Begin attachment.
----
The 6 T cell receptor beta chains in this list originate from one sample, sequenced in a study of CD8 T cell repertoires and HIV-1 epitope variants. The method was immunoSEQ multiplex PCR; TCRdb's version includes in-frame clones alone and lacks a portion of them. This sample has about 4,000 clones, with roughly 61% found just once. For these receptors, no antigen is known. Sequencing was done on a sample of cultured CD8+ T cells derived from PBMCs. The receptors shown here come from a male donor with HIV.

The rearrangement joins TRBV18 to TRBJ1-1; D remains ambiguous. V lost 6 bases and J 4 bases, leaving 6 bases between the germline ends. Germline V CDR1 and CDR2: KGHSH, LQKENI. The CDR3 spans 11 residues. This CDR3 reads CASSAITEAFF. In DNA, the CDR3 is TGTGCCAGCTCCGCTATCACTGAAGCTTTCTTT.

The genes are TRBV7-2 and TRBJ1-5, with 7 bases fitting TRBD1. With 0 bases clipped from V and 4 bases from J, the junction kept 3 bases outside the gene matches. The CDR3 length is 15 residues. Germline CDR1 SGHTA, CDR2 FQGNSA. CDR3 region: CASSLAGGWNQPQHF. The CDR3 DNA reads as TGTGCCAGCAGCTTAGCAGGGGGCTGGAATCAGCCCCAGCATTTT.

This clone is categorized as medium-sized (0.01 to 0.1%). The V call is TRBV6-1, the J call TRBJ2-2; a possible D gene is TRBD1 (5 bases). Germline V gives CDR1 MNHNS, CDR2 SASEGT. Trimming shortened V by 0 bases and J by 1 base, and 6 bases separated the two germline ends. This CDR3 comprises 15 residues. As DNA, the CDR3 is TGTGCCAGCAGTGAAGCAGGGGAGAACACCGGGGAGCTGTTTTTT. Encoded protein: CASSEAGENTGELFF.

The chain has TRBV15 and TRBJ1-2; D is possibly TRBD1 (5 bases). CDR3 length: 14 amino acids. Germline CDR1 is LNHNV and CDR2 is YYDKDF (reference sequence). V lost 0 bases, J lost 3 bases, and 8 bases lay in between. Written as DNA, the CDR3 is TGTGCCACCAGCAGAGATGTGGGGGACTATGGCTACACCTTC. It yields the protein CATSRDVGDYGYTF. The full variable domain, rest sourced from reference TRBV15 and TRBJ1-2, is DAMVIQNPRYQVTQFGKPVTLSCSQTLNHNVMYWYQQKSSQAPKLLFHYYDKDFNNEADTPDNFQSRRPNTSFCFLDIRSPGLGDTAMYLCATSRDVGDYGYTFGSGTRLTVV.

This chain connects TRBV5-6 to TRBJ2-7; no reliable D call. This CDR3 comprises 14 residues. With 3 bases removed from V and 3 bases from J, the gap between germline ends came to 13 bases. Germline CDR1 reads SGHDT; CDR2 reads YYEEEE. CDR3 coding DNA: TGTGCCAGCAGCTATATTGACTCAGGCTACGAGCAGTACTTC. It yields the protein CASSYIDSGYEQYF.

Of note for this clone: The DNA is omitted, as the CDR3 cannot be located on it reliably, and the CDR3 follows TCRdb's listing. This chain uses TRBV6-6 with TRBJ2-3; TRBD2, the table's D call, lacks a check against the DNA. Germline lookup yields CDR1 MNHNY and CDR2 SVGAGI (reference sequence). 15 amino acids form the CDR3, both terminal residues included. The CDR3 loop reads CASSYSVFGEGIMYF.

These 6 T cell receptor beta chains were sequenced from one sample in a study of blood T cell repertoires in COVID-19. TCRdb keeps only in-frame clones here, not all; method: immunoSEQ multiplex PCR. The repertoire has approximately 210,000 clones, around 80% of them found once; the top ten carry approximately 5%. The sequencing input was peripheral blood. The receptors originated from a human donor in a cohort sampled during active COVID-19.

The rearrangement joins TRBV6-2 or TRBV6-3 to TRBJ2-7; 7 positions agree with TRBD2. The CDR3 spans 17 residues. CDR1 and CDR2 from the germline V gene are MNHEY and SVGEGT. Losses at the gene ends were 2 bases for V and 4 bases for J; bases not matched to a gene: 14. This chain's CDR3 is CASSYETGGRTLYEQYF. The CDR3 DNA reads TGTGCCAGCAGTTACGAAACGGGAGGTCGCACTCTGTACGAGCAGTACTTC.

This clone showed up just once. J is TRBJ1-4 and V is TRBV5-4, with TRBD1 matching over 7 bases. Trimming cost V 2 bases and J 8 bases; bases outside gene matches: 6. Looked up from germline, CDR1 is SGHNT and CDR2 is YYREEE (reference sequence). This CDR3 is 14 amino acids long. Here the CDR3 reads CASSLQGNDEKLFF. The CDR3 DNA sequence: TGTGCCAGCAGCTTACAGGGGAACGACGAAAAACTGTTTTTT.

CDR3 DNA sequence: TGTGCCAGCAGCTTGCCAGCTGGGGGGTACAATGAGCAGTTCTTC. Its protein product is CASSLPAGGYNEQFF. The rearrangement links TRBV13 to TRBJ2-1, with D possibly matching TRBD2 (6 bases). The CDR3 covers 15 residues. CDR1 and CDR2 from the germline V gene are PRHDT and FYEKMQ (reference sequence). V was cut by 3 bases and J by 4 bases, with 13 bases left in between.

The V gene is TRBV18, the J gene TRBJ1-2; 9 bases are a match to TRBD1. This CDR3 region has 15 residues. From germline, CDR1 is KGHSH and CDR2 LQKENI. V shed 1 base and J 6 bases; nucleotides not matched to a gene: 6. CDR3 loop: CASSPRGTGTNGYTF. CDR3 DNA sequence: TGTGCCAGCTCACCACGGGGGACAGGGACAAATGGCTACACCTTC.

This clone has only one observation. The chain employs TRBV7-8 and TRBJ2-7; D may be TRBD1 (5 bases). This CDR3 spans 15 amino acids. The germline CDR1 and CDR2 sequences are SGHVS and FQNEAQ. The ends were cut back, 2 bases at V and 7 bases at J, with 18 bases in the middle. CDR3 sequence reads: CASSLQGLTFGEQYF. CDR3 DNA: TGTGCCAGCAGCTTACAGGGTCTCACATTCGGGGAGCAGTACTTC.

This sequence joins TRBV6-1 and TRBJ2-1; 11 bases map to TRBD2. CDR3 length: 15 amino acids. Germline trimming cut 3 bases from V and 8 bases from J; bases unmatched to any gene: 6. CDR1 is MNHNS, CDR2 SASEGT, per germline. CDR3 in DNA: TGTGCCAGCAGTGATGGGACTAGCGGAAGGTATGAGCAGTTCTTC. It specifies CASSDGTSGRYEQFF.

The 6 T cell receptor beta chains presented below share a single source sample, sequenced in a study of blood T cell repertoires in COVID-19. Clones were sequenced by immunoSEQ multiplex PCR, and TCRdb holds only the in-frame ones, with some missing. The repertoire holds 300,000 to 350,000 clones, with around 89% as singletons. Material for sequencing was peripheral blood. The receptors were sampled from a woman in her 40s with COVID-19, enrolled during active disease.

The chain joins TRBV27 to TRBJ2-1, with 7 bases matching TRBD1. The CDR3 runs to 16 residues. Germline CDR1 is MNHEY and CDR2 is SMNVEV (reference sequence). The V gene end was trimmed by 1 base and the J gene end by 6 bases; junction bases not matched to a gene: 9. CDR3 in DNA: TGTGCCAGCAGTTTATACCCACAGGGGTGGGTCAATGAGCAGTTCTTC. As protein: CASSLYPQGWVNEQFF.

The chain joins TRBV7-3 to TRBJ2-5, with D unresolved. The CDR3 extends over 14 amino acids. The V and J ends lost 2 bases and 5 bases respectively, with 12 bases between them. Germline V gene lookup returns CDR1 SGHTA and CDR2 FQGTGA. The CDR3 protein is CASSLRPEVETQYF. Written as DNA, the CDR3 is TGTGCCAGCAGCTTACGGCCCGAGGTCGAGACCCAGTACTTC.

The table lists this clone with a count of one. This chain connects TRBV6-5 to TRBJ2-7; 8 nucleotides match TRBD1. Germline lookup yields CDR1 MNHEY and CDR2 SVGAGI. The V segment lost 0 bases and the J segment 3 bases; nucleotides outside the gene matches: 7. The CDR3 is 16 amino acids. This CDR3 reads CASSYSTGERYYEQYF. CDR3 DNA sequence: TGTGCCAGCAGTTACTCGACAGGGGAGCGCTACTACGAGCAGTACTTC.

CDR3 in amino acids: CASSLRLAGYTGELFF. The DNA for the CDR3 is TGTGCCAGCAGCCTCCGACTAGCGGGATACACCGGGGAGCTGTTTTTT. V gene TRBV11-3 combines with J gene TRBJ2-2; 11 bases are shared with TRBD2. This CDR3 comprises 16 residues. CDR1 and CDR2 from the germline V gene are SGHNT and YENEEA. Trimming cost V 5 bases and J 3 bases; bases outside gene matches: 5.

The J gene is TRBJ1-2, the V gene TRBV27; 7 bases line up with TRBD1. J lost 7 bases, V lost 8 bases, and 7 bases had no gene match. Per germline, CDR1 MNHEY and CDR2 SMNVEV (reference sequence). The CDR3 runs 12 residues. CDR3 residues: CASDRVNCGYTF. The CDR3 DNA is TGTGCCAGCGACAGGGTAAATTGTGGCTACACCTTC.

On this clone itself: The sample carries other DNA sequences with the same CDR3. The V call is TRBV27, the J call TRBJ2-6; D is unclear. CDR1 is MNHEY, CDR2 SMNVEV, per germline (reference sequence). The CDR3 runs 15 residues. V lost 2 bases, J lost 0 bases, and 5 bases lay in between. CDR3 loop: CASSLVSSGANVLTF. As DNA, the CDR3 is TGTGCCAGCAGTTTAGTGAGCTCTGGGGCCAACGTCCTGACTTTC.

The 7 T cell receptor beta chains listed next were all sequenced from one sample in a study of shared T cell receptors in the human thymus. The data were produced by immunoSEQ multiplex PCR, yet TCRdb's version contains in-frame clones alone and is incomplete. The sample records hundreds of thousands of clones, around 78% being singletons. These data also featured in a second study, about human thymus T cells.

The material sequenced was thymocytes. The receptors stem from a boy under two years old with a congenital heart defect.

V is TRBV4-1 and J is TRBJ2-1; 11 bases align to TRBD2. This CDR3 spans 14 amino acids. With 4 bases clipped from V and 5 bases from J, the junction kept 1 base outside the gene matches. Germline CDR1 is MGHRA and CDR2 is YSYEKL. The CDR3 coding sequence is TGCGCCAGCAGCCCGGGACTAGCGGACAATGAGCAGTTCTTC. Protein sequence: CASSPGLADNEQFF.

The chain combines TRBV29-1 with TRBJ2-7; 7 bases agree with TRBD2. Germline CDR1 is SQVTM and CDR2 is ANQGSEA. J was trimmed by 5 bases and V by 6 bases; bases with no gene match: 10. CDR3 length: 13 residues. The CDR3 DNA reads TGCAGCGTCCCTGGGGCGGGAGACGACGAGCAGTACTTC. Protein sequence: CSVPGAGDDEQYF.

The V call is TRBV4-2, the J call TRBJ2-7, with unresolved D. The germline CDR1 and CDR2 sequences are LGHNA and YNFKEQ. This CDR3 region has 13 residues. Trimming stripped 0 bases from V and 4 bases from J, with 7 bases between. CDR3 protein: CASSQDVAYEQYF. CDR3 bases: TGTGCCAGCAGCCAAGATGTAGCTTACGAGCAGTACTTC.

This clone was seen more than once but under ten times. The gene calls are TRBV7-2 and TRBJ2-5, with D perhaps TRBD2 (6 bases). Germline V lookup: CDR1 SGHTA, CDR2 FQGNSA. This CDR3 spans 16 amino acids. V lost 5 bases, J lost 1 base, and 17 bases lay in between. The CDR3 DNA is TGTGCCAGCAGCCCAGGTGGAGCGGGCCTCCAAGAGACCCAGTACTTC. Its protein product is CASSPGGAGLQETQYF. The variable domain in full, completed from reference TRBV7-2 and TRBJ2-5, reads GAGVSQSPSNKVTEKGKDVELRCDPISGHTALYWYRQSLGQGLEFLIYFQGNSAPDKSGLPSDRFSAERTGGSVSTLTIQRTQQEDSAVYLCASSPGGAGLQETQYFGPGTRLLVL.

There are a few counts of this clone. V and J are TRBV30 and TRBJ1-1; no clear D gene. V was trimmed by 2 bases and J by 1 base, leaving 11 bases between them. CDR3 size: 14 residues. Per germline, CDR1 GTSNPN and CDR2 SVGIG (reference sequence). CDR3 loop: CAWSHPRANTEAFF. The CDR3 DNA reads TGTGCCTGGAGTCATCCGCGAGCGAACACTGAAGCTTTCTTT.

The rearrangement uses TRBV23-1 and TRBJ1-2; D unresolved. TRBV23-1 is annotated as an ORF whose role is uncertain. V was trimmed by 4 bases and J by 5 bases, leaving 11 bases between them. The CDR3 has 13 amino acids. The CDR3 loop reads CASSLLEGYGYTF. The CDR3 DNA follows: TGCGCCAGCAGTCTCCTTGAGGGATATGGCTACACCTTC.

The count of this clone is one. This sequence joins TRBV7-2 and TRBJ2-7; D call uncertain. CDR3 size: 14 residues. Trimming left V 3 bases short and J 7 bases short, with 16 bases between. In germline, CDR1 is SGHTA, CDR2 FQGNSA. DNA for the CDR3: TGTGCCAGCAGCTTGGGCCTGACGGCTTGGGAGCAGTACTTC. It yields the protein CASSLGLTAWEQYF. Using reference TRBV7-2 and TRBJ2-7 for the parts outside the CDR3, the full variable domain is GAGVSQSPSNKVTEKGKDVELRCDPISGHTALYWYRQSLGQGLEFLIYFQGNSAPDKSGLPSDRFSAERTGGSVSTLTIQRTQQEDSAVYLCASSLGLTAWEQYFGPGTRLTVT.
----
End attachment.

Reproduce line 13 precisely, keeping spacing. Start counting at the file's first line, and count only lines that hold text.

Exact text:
This clone has only one observation. The chain employs TRBV7-8 and TRBJ2-7; D may be TRBD1 (5 bases). This CDR3 spans 15 amino acids. The germline CDR1 and CDR2 sequences are SGHVS and FQNEAQ. The ends were cut back, 2 bases at V and 7 bases at J, with 18 bases in the middle. CDR3 sequence reads: CASSLQGLTFGEQYF. CDR3 DNA: TGTGCCAGCAGCTTACAGGGTCTCACATTCGGGGAGCAGTACTTC.